Extended Use Or Prescription
One method of establishing a highway or public road is through prescription—the extended use of a piece of land for a certain length of time by the public, absent the owner's consent.
The actual number of persons using the road or the frequency or extent of such use is immaterial provided the property is openly and continuously used as a road with no restrictions. In addition, such public use must not be interrupted by acts of the owner that are designed to stop the use of his or her property as a public highway. For example, the posting of several "no trespassing" signs around the land and the erection of a fence would most likely prevent a highway from being recognized. Verbal objections alone, or unsuccessful attempts to curtail use as a highway, are ordinarily insufficient.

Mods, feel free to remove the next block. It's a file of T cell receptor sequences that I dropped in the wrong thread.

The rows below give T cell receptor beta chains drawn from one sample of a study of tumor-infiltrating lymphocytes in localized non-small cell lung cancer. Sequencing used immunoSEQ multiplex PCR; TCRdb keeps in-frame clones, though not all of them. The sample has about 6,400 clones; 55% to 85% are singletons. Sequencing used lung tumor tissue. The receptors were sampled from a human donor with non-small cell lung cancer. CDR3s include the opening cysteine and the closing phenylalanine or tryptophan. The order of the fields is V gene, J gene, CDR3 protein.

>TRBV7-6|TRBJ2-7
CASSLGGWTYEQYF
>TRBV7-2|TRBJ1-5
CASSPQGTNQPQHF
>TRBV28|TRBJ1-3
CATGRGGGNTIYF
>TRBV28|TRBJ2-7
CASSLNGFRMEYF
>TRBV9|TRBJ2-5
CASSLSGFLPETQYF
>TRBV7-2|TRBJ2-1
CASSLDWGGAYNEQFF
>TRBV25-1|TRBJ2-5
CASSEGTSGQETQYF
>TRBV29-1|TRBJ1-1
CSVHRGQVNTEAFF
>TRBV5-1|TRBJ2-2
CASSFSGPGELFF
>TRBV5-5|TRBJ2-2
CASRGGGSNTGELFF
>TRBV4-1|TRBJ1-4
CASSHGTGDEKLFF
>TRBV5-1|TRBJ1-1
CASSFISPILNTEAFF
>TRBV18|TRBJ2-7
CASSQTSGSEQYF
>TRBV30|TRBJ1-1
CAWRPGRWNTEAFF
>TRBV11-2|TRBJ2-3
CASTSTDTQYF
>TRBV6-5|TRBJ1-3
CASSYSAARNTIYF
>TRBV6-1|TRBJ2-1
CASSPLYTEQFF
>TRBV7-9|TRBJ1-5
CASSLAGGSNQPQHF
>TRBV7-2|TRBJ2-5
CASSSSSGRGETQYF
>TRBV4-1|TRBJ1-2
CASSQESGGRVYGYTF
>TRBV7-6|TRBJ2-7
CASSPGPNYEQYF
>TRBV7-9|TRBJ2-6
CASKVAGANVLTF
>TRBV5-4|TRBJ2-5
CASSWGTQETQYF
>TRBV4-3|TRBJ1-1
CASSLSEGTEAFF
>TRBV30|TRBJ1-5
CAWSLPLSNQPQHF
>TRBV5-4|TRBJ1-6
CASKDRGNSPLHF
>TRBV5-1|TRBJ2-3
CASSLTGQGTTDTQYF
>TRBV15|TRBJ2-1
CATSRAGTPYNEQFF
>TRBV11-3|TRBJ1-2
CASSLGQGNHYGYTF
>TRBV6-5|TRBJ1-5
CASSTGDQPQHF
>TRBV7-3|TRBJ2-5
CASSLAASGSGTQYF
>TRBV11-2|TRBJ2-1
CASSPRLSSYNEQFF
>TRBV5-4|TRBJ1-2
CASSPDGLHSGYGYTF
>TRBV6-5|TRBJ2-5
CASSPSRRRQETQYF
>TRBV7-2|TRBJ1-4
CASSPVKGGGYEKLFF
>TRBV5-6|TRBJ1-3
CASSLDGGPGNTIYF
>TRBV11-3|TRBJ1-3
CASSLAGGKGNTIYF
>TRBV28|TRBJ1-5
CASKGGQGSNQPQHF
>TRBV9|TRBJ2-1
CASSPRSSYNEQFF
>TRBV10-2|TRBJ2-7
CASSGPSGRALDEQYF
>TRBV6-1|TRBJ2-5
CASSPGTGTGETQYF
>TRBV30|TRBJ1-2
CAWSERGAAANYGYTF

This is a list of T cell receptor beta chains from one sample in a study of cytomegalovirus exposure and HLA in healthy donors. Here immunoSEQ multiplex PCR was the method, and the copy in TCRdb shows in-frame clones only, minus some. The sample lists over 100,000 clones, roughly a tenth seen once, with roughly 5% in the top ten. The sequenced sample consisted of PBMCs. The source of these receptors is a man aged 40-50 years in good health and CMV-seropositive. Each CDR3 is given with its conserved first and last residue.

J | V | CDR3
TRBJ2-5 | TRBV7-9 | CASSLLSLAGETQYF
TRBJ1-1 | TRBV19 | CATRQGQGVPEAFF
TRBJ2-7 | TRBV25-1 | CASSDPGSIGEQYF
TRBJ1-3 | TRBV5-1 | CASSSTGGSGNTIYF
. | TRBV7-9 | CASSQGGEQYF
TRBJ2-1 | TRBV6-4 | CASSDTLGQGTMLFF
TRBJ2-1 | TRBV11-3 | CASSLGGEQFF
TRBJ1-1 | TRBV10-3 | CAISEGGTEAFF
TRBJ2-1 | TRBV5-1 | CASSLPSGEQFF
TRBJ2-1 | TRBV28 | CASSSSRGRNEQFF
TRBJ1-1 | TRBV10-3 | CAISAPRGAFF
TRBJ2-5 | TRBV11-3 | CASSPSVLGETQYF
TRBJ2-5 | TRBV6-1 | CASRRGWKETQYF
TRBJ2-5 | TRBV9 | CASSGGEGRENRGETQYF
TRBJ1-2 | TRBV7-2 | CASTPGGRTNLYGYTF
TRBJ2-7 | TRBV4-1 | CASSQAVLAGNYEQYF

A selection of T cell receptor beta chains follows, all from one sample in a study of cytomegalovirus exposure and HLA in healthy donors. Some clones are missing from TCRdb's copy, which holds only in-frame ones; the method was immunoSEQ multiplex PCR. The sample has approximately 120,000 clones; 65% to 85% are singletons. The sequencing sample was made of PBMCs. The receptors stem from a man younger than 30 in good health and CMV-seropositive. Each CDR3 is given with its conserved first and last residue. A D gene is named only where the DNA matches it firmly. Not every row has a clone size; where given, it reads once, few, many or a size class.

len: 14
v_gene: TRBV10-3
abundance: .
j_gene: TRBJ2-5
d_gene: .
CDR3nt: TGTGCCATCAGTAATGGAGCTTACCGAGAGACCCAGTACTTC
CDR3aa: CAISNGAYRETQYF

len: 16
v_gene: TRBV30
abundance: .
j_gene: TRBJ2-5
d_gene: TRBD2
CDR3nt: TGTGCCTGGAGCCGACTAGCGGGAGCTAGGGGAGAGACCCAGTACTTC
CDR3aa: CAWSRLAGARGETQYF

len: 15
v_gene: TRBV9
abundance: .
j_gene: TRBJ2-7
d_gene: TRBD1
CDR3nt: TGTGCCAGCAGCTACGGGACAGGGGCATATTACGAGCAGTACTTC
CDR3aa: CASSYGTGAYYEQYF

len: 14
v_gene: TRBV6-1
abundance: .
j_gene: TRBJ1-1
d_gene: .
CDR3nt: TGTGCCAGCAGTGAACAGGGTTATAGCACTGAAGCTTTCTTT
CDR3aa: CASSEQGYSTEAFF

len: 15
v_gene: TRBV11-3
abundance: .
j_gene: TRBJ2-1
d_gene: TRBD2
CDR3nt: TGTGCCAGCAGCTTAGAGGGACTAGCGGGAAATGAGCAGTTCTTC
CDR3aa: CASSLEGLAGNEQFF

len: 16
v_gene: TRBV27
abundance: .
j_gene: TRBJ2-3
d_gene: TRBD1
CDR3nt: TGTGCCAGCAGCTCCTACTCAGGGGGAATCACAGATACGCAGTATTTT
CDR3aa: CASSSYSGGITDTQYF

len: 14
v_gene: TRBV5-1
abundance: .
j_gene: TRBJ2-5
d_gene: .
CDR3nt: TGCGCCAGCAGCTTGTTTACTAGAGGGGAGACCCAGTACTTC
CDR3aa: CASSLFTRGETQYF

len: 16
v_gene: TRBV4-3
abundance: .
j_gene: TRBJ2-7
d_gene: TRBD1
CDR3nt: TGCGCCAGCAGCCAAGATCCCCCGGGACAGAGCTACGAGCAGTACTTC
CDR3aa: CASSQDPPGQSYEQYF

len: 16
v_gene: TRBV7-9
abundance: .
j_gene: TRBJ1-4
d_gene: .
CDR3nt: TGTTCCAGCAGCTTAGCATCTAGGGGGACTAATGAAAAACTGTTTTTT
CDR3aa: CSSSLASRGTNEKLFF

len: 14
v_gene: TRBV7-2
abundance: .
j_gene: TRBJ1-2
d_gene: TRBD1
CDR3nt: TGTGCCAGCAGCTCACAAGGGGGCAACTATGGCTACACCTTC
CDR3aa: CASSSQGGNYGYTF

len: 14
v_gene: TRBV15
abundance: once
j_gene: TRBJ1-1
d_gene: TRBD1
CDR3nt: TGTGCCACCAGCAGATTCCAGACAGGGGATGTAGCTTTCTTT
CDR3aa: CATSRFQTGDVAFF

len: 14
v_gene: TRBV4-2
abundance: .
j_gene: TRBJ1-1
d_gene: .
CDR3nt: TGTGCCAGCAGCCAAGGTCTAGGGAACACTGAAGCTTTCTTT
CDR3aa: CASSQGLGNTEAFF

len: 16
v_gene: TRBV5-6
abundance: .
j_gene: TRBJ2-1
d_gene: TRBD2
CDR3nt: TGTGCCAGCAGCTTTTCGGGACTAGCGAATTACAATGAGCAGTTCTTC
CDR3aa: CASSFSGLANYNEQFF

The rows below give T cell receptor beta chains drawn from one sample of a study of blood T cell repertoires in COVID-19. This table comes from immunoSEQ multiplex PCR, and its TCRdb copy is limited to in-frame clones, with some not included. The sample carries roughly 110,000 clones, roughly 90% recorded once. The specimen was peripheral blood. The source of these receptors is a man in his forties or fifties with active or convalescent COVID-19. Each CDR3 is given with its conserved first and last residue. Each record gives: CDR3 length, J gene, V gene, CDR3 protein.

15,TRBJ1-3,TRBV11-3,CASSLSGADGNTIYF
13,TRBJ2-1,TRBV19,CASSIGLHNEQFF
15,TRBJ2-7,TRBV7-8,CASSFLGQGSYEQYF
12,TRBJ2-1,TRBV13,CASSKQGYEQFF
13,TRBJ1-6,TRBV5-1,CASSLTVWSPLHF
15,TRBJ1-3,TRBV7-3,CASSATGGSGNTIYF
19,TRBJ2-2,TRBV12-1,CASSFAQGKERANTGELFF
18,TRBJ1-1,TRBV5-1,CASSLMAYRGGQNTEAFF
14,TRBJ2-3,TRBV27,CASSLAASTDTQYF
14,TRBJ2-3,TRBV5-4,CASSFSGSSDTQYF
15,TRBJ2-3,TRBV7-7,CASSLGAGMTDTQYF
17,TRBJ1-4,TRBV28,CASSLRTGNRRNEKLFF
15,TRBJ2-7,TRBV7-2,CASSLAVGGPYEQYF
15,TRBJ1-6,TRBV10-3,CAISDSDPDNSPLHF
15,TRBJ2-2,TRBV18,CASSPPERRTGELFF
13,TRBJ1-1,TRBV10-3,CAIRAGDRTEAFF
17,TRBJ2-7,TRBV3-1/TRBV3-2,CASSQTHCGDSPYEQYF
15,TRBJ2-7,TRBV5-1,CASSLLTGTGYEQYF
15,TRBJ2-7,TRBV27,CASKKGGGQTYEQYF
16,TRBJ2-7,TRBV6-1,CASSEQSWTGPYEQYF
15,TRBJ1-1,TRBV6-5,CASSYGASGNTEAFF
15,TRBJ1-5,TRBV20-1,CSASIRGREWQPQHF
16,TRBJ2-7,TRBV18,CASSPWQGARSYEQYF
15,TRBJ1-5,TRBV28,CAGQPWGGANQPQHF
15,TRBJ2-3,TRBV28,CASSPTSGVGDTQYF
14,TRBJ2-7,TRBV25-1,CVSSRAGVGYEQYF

Any property subject to the right of the state to lay out a public way over it can become a highway by extended use if the conditions prescribed by statute are met. The public is given an EASEMENT in the land as a highway, and the width and extent of a highway are determined by the extent of its actual use for such purposes.
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